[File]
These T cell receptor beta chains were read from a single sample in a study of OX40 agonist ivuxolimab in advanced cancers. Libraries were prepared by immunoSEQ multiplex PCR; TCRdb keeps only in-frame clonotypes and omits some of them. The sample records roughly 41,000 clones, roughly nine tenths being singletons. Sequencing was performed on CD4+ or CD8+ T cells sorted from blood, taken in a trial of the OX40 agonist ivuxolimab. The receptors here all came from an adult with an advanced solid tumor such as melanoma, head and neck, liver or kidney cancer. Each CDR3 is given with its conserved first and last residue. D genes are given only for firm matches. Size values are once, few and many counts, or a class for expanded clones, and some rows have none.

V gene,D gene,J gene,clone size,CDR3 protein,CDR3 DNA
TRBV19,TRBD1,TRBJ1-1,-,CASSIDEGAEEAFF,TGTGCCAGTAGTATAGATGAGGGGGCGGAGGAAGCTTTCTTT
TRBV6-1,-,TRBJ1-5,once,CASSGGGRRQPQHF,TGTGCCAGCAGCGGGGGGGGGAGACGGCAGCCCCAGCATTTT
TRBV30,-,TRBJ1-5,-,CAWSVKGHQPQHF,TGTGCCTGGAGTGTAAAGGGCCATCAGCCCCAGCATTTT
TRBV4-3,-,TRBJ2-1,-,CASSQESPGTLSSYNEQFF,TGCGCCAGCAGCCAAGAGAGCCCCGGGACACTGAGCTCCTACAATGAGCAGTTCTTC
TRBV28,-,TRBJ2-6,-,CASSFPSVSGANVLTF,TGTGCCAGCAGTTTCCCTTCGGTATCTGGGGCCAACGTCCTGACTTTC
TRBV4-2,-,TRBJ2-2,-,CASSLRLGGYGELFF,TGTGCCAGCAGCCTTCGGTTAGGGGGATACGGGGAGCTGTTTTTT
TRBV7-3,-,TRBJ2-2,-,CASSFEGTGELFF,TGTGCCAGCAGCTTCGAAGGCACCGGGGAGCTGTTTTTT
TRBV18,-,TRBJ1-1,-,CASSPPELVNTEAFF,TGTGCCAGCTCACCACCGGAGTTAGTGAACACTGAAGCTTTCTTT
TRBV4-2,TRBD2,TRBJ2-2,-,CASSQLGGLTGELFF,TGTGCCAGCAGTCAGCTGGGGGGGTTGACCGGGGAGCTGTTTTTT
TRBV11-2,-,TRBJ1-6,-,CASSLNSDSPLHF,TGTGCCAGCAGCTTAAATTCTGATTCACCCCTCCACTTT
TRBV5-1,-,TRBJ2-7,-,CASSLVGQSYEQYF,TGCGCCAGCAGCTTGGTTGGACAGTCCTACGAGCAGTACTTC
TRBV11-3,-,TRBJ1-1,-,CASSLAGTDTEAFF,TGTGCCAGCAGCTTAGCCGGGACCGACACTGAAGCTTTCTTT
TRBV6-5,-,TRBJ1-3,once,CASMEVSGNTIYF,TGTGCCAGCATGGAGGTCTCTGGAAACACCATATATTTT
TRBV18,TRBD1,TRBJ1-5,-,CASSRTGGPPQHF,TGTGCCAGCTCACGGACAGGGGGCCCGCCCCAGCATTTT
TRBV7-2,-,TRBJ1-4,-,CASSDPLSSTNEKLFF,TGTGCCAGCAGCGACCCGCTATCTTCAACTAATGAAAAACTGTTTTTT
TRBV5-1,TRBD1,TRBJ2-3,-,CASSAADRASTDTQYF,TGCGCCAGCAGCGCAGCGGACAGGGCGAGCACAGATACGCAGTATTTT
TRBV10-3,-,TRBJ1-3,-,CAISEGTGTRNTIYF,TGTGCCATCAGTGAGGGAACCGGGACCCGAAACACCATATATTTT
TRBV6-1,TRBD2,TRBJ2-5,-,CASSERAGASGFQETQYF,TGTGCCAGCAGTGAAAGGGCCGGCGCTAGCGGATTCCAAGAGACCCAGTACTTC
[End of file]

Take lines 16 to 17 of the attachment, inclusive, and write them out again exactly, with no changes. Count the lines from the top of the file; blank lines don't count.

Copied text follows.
TRBV18,TRBD1,TRBJ1-5,-,CASSRTGGPPQHF,TGTGCCAGCTCACGGACAGGGGGCCCGCCCCAGCATTTT
TRBV7-2,-,TRBJ1-4,-,CASSDPLSSTNEKLFF,TGTGCCAGCAGCGACCCGCTATCTTCAACTAATGAAAAACTGTTTTTT